Finding the “evidence for” self-hate in your own behavior

Inspired by this post by Brian at Red No. 3, I decided to write a description of myself as a “good fatty” and as a “bad fatty”.

“Good” closetpuritan recently ran in a 5k and did not come in last in her age group. She regularly does yoga, running, short hikes, and 30 min+ walks. She has gone on two major hikes this summer. The last time the doctor weighed her, she was below her peak weight. She regularly shops at her local farmer’s market, rarely makes meat the center of her meals, eats more whole grains, fruits, and veggies than most people around her, and usually cooks her own meals. She takes breaks from sitting to stand up and stretch.

“Bad” closetpuritan only goes running twice a week, even though most runners go more often. Maybe she’s not a “real” runner. She keeps meaning to do yoga more often. She currently has a cold and tendonitis in one thumb tendon, so is arguably “unhealthy”. She has gained a noticeable amount of weight in the past year. She eats more than 2000 calories a day. She eats sweets two or three times a day. She doesn’t get the recommended amount of fruits and vegetables. She ate at McDonald’s two days ago. She sits too long at her desk without taking a break to stand up or walk around.

Through the magic* of confirmation bias, people tend to give more weight to their observations of fat people doing unhealthy things and thin people doing healthy things, because that’s what they expect them to be doing. Even if fat and thin people were exactly equally likely to do any given healthy or unhealthy thing, most people would perceive the thin people’s behavior as healthier. And fat and thin people may not be equally likely to engage in a given behavior–not necessarily because of its effect on your weight, but because fat makes it more or less difficult for you to participate in certain behaviors.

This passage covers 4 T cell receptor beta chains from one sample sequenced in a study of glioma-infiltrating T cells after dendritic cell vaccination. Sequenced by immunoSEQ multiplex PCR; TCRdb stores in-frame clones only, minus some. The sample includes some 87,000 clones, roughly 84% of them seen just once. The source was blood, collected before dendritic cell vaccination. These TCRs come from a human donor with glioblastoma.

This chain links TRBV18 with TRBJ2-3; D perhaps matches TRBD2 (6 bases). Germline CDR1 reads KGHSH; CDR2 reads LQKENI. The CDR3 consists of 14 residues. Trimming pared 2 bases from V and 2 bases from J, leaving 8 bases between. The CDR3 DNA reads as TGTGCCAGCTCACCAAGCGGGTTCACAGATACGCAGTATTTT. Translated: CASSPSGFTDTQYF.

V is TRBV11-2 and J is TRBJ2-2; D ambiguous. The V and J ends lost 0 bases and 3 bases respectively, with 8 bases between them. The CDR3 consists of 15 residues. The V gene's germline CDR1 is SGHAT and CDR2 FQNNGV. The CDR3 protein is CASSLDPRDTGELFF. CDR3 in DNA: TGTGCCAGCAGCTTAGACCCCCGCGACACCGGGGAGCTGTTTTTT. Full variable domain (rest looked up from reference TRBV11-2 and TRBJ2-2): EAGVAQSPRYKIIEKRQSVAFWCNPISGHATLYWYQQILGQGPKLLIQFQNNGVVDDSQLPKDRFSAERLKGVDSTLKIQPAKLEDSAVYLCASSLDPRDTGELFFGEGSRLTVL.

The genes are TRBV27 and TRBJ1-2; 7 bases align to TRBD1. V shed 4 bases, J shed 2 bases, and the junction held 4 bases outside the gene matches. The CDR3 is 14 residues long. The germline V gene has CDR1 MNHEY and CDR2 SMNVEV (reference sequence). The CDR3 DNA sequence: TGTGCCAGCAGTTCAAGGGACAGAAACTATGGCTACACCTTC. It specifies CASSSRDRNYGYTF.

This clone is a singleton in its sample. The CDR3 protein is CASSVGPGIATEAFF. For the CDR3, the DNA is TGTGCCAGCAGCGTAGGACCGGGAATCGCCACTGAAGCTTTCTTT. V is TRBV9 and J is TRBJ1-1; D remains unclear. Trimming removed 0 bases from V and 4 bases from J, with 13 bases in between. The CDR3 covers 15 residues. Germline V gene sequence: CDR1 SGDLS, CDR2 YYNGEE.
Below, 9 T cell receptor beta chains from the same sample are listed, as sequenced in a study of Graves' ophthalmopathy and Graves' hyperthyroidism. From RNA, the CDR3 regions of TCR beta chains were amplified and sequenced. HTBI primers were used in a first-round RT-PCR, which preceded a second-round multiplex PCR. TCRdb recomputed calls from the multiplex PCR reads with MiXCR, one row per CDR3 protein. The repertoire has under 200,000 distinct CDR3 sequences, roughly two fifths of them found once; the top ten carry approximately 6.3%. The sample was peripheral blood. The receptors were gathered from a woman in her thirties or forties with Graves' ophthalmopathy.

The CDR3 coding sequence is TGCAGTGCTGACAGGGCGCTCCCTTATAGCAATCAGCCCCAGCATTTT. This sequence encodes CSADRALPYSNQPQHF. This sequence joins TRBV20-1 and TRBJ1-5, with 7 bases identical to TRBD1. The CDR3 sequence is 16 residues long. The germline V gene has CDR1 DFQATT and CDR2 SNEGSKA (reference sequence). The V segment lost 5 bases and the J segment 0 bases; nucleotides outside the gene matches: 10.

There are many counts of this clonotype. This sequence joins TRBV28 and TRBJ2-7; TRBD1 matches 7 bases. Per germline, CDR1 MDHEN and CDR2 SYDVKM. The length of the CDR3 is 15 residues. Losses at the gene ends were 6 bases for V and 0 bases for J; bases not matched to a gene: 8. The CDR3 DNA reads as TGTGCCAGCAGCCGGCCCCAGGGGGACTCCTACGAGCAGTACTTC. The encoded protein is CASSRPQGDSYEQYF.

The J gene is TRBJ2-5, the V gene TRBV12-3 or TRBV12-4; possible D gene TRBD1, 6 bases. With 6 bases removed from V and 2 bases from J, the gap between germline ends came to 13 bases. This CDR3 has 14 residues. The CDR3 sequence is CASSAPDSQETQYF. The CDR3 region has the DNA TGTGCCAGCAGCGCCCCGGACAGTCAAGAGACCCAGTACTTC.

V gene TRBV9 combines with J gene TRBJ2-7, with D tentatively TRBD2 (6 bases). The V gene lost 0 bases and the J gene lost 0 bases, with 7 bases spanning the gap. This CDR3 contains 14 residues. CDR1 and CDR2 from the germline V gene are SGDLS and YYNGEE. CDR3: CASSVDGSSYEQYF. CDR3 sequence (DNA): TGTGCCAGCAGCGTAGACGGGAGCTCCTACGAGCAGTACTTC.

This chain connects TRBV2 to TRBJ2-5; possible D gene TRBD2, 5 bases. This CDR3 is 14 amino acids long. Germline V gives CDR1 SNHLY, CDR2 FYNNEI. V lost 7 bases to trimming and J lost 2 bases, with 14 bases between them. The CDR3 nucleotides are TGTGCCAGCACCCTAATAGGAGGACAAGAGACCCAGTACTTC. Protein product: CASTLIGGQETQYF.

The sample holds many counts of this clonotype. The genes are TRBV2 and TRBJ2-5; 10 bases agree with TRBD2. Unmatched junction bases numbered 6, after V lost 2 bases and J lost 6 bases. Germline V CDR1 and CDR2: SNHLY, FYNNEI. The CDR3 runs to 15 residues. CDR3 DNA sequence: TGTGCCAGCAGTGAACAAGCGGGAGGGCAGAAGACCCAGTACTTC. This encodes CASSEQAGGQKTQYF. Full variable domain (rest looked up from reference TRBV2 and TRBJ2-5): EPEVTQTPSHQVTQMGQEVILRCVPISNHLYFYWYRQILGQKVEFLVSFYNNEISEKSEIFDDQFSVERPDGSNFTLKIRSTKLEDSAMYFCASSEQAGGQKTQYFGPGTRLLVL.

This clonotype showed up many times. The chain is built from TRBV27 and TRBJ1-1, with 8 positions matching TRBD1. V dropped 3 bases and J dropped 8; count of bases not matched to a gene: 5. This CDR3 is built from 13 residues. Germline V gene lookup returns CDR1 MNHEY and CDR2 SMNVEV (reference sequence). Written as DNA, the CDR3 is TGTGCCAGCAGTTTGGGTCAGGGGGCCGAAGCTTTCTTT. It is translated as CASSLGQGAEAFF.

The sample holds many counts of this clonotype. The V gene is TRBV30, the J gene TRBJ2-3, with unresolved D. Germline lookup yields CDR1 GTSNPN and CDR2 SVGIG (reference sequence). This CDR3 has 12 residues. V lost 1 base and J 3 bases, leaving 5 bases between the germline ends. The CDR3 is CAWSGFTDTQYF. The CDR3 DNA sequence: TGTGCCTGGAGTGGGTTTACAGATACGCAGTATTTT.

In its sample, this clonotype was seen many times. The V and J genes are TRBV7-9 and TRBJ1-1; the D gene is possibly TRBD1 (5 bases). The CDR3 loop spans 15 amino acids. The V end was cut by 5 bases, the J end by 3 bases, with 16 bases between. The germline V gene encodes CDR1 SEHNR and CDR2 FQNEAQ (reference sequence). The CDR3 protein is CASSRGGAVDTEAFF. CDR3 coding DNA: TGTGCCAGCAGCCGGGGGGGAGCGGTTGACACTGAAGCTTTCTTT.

We also apply this confirmation bias to ourselves. This, I think, contributes to the self-hatred of fatties and former fatties. (And there’s no hate like self-hate…) I read many comments that say, “Oh, I know why I’m fat. I eat junk food and don’t get enough exercise…” Some of them may really do that. Some of them may be exaggerating because of confirmation bias. And if they’re serial yo-yo dieters and they’ve only tried either junk food + no exercise or calorie counting + tons of exercise, they don’t know if they’d still be fat if they ate healthy foods and exercised moderately. Maybe they’d be the same size, or maybe they’d lose 2% of their body weight, or maybe they’d gain 2% of their body weight. But many assume that they’d be thin forever if they dieted down to thinnness and then had a “healthy lifestyle” for maintenance–but haven’t actually gotten to that point, either because they never started the diet, they always plateaued, or they were defeated by eat impulses before they got to the “maintenance” bit. Or they may just assume that a “healthy lifestyle” entails eating just a little bit “better” than whatever diet they plateaued with.

I’m not necessarily invested in the idea that the average fat person eats exactly as much as the average thin person–I think that eating to satisfy hunger is more sensible than looking at the objective amount, for most people, and I wouldn’t be surprised if a large part of the genetic effect on fat was from genes’ influence on appetite rather than on metabolism–but confirmation bias can lead a fat person to look at what their thin friend eats and think their friend eats much better than them, even if they eat exactly the same way.

*may not actually be magical

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One Response to Finding the “evidence for” self-hate in your own behavior

  1. Chris says:

    I remember a time when I was quite resentful – I thought I was too fat, even though I wasn’t really, but I noticed friends I had who had all the abdominal muscles you could poke a stick at, and it was pretty clear to me that they ate “worse” food than I did – all it really led to was excessive dieting and none of it made me any healthier. But learning not to judge myself? Learning how to respect myself and walk my own path and appreciate my own uniqueness – because the person you are is always more special than the person you think you should be… Oh, that’s been valuable.

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